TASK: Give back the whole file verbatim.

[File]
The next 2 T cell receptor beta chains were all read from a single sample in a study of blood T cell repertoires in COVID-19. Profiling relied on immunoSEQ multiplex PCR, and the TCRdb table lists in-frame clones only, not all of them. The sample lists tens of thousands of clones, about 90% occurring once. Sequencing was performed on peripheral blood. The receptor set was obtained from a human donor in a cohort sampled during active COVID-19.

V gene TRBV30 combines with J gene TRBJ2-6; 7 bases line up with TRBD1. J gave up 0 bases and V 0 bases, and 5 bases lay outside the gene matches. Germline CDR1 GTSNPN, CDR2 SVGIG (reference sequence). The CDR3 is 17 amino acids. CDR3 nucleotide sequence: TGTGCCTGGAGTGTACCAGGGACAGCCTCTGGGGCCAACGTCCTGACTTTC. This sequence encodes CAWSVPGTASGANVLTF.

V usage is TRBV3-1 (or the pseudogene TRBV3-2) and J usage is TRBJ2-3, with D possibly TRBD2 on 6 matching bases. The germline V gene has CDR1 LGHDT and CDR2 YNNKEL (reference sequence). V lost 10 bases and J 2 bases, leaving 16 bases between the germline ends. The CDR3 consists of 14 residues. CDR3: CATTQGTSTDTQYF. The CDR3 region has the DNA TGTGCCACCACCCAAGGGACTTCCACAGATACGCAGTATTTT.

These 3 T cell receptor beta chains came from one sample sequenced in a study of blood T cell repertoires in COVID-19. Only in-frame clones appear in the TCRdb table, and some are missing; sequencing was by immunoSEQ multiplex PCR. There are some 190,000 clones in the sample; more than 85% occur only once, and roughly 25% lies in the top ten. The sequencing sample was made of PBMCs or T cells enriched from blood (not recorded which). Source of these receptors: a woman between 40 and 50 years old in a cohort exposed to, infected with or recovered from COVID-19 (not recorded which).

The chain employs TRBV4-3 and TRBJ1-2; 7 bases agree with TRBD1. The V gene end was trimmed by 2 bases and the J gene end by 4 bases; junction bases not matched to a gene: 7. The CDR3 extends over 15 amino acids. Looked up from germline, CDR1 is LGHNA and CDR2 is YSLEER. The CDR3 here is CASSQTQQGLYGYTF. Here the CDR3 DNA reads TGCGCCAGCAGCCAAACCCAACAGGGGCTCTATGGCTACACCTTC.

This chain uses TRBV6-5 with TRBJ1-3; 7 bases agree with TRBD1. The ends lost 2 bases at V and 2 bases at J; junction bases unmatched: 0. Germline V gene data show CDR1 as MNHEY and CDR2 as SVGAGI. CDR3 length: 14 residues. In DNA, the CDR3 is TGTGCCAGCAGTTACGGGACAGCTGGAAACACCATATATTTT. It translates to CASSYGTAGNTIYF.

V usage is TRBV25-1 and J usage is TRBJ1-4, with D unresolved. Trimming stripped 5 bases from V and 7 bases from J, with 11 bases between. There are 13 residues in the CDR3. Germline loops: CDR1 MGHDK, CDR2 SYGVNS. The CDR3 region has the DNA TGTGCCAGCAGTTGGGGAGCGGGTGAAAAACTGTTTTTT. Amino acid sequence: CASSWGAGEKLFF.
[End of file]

The next 2 T cell receptor beta chains were all read from a single sample in a study of blood T cell repertoires in COVID-19. Profiling relied on immunoSEQ multiplex PCR, and the TCRdb table lists in-frame clones only, not all of them. The sample lists tens of thousands of clones, about 90% occurring once. Sequencing was performed on peripheral blood. The receptor set was obtained from a human donor in a cohort sampled during active COVID-19.

V gene TRBV30 combines with J gene TRBJ2-6; 7 bases line up with TRBD1. J gave up 0 bases and V 0 bases, and 5 bases lay outside the gene matches. Germline CDR1 GTSNPN, CDR2 SVGIG (reference sequence). The CDR3 is 17 amino acids. CDR3 nucleotide sequence: TGTGCCTGGAGTGTACCAGGGACAGCCTCTGGGGCCAACGTCCTGACTTTC. This sequence encodes CAWSVPGTASGANVLTF.

V usage is TRBV3-1 (or the pseudogene TRBV3-2) and J usage is TRBJ2-3, with D possibly TRBD2 on 6 matching bases. The germline V gene has CDR1 LGHDT and CDR2 YNNKEL (reference sequence). V lost 10 bases and J 2 bases, leaving 16 bases between the germline ends. The CDR3 consists of 14 residues. CDR3: CATTQGTSTDTQYF. The CDR3 region has the DNA TGTGCCACCACCCAAGGGACTTCCACAGATACGCAGTATTTT.

These 3 T cell receptor beta chains came from one sample sequenced in a study of blood T cell repertoires in COVID-19. Only in-frame clones appear in the TCRdb table, and some are missing; sequencing was by immunoSEQ multiplex PCR. There are some 190,000 clones in the sample; more than 85% occur only once, and roughly 25% lies in the top ten. The sequencing sample was made of PBMCs or T cells enriched from blood (not recorded which). Source of these receptors: a woman between 40 and 50 years old in a cohort exposed to, infected with or recovered from COVID-19 (not recorded which).

The chain employs TRBV4-3 and TRBJ1-2; 7 bases agree with TRBD1. The V gene end was trimmed by 2 bases and the J gene end by 4 bases; junction bases not matched to a gene: 7. The CDR3 extends over 15 amino acids. Looked up from germline, CDR1 is LGHNA and CDR2 is YSLEER. The CDR3 here is CASSQTQQGLYGYTF. Here the CDR3 DNA reads TGCGCCAGCAGCCAAACCCAACAGGGGCTCTATGGCTACACCTTC.

This chain uses TRBV6-5 with TRBJ1-3; 7 bases agree with TRBD1. The ends lost 2 bases at V and 2 bases at J; junction bases unmatched: 0. Germline V gene data show CDR1 as MNHEY and CDR2 as SVGAGI. CDR3 length: 14 residues. In DNA, the CDR3 is TGTGCCAGCAGTTACGGGACAGCTGGAAACACCATATATTTT. It translates to CASSYGTAGNTIYF.

V usage is TRBV25-1 and J usage is TRBJ1-4, with D unresolved. Trimming stripped 5 bases from V and 7 bases from J, with 11 bases between. There are 13 residues in the CDR3. Germline loops: CDR1 MGHDK, CDR2 SYGVNS. The CDR3 region has the DNA TGTGCCAGCAGTTGGGGAGCGGGTGAAAAACTGTTTTTT. Amino acid sequence: CASSWGAGEKLFF.